Check In On Elderly Relatives in Care Homes

Sure, many elderly people are in care homes where you are not able to visit them right now. This reduces virus spreading. But you should still check in on them. Most care homes will take care of your loved one well. But there have been instances of neglect or misconduct throughout this pandemic and you’re going to want to call your loved one and check everything is okay. If there are any issues, you may need to reach out to a nursing home abuse attorney.

Buy and Deliver Their Essentials for Them

If your loved ones still live in their own homes independently, you may need to get their essentials for them and drop them off on their doorstep. This minimises contact with them, but also ensures that they have the food that they need, the medication that they need, the toiletries that they need and the cleaning products that they need. Many are unable to head to the shops themselves – especially if it means taking public transport.

Now can be a hard time for the elderly and the pandemic could be taking its toll on their mental health. But by following the steps above, you can help to give them peace of mind and reduce their stressors.

This article was written by a freelance writer

How to Minimise Stress for the Elderly moving into Senior living facilities: by Johny Kershaws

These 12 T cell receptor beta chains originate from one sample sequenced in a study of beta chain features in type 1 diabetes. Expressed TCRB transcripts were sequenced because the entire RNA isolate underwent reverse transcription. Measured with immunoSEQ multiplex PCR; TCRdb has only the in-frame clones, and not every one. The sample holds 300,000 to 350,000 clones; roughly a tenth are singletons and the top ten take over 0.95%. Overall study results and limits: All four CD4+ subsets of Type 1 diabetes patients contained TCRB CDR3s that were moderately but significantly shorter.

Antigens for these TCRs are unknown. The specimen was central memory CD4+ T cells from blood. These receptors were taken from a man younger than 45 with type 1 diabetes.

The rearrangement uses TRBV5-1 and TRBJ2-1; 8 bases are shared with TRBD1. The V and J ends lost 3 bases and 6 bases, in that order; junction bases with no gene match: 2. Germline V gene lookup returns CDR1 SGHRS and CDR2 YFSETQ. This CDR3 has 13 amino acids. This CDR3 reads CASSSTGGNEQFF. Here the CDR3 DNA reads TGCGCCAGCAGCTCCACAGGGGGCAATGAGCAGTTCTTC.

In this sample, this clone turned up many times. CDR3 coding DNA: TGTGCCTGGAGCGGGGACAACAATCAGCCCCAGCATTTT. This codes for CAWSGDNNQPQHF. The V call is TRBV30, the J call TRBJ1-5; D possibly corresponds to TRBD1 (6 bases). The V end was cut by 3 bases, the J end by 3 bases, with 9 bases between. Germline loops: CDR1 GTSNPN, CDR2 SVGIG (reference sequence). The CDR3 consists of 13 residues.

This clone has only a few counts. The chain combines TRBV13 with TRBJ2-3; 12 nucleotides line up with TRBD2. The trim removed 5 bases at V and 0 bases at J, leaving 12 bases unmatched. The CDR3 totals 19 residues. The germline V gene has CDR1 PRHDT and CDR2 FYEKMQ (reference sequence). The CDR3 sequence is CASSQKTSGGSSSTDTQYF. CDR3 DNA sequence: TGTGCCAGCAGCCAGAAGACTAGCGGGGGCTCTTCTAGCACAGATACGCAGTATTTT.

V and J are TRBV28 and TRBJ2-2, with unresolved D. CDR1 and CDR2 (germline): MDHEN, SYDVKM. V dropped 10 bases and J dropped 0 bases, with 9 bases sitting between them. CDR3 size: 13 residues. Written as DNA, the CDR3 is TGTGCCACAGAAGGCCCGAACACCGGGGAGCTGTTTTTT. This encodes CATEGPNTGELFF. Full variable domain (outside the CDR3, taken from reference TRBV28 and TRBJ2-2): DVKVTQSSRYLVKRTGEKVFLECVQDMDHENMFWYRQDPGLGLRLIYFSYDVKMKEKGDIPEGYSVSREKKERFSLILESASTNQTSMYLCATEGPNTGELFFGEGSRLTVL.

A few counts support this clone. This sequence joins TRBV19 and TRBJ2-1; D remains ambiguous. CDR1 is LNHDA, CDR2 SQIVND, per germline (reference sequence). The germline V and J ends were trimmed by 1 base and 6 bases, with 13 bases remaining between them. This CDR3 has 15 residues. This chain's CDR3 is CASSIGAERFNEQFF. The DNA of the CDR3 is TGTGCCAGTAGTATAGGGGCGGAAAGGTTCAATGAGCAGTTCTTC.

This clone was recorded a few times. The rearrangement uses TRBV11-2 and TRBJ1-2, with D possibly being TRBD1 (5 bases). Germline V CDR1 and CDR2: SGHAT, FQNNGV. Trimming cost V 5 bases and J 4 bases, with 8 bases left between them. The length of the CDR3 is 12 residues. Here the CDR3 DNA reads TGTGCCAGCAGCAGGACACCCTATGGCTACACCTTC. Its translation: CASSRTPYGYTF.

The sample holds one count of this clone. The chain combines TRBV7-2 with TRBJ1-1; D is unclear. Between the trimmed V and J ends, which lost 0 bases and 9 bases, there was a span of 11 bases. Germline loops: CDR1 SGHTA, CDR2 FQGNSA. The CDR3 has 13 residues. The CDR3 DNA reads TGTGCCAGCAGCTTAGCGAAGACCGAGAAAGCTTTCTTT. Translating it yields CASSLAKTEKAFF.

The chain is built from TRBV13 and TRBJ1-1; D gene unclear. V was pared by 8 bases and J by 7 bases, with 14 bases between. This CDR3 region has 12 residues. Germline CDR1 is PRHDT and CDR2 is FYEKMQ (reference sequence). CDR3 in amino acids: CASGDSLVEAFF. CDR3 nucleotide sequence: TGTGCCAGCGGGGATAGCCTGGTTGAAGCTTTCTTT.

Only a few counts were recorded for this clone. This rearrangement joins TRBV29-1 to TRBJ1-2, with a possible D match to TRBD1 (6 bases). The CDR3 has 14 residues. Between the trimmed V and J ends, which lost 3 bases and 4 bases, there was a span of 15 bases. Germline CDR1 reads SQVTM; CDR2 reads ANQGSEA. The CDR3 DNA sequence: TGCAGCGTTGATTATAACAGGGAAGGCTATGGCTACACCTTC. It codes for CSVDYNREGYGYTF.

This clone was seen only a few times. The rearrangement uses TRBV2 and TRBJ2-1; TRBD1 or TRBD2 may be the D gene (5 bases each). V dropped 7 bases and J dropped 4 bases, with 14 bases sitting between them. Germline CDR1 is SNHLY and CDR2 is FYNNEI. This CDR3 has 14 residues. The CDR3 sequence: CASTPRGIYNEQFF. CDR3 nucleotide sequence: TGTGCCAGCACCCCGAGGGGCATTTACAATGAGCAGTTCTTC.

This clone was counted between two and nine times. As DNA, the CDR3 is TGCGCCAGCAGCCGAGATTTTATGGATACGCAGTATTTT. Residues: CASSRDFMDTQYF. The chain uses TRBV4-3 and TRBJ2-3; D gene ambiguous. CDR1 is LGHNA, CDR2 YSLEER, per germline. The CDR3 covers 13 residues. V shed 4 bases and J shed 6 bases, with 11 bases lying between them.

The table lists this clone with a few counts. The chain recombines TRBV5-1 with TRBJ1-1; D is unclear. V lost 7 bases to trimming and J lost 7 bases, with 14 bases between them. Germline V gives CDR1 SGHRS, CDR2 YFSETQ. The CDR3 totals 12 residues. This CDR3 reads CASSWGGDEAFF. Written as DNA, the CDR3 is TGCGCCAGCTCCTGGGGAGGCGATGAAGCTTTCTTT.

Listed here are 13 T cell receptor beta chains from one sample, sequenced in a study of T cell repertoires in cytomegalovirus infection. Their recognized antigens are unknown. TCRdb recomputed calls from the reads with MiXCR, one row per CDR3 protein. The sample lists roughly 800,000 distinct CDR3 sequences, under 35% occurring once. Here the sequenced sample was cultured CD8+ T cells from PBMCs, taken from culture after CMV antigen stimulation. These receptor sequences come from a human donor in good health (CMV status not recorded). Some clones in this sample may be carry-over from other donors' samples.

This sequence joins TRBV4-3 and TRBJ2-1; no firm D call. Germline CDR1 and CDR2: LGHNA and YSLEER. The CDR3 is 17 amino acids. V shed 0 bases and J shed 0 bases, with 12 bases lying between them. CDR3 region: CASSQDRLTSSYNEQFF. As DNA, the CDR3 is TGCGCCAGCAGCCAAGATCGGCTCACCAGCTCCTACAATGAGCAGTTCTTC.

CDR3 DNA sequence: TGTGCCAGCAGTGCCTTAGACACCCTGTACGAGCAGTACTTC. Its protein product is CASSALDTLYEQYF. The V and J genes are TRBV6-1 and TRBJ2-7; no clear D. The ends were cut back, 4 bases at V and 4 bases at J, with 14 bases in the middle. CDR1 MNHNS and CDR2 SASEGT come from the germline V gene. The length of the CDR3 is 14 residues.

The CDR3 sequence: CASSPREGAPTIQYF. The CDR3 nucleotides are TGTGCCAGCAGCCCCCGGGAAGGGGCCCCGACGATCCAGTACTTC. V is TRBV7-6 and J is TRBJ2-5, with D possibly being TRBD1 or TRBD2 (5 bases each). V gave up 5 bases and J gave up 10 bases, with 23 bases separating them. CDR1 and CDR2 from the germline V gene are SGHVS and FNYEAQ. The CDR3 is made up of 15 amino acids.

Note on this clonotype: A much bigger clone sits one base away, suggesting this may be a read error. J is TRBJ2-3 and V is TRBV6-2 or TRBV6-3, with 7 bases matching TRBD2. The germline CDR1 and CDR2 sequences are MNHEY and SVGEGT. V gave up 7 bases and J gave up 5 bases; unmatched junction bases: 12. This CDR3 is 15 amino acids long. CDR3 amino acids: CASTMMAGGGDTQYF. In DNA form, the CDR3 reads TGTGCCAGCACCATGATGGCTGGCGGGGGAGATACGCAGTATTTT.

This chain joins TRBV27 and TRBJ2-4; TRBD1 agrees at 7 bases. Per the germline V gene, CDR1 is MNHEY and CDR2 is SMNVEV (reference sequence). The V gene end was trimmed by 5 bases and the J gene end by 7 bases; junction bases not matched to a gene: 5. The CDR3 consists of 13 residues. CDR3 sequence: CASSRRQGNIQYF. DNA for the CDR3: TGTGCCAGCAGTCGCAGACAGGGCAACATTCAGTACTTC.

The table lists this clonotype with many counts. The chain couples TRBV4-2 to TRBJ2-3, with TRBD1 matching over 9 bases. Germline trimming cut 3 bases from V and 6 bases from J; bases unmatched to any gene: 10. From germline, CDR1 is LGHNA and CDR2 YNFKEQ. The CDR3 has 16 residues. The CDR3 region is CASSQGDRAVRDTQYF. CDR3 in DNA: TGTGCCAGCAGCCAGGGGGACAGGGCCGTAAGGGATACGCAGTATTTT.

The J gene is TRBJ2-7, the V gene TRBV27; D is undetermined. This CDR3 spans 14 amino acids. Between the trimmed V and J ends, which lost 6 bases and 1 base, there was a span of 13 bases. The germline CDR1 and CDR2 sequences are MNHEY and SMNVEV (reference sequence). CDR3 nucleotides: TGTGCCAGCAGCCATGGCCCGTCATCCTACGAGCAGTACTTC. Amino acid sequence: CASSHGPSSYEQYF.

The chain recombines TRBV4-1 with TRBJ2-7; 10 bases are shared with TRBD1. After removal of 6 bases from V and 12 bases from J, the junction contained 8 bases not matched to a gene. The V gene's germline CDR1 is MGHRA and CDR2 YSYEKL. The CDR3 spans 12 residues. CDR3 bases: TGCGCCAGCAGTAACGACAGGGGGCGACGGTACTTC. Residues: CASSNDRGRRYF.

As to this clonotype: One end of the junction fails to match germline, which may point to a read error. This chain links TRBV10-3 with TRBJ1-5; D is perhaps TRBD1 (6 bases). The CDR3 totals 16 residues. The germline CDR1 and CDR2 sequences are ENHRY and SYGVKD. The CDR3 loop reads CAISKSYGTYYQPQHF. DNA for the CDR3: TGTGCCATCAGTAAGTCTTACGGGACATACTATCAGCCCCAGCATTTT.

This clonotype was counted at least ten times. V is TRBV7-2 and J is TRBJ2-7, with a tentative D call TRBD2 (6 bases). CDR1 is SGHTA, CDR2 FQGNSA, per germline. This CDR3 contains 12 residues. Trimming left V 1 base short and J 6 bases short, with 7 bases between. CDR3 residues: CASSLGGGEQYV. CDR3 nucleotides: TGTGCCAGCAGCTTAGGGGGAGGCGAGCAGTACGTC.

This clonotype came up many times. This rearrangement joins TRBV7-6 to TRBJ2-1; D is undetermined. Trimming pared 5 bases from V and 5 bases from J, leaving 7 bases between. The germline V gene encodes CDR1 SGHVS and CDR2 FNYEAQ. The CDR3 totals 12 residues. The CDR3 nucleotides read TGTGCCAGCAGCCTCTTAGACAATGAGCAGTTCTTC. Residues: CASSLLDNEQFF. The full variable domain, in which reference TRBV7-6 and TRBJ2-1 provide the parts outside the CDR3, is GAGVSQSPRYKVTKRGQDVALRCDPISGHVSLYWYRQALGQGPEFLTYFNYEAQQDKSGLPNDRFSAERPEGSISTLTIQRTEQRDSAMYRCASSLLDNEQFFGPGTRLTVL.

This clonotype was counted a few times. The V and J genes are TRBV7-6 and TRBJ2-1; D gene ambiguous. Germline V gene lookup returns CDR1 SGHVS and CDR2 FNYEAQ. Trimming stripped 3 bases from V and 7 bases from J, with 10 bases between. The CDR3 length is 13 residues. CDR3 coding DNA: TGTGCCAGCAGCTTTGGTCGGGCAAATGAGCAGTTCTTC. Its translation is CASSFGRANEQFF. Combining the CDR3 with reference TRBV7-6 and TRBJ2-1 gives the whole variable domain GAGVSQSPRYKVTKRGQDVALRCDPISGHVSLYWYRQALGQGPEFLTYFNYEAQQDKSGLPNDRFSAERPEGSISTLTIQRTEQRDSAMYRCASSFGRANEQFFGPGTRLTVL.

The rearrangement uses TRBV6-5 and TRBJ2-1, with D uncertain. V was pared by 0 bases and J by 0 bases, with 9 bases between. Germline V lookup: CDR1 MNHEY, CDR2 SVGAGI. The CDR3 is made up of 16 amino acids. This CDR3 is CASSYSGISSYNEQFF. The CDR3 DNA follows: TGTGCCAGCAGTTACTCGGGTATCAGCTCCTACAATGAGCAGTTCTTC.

A move into an assisted living facility or institution is very challenging. While family members and involved individuals would feel the challenge and difficulty, as well, keep in mind that the seniors would feel the same but, in a much more intensified way.

They may feel excited about moving into the new chapter of their lives. Some would even feel happier than ever before. However, anxiety and grief will still reportedly be part of the process. And stress can be very apparent during these times. Some people prefer to have carers in their own homes and this is a possibility if assisted living is too difficult – accordingly, you can learn more about some of these different options on the Care For Family website here: https://careforfamily.com.au/

But, even so, you, as an involved family member, may help minimize these “stresses” amid the transitioning. Here are some ways that you may want to check:

·         Empower

One of the best ways to reduce and minimize the stress of the seniors amid the transition is to empower them. There are actually several ways that you can do to make them feel empowered. But, among all, involving them in all of the processes is the best.

Whether it is a simple or a huge matter in your family circle, always make sure to include them in the discussions. The truth is, letting them know that their views and opinions are still valued, even though they are already living in an assisted living facility, will help empower them.

·         Respect Them

Moving into a senior care facility or even in an assisted living for seniors with pets will certainly involve a few stresses from here and there. This is very much apparent amid the downsizing processes as most seniors would not want to throw any of their valuables away.

If certain issues or disagreements arise in the middle of it, try to understand where they are coming from. As much as possible, respect their decisions, especially when the matter involved their belongings and valuables.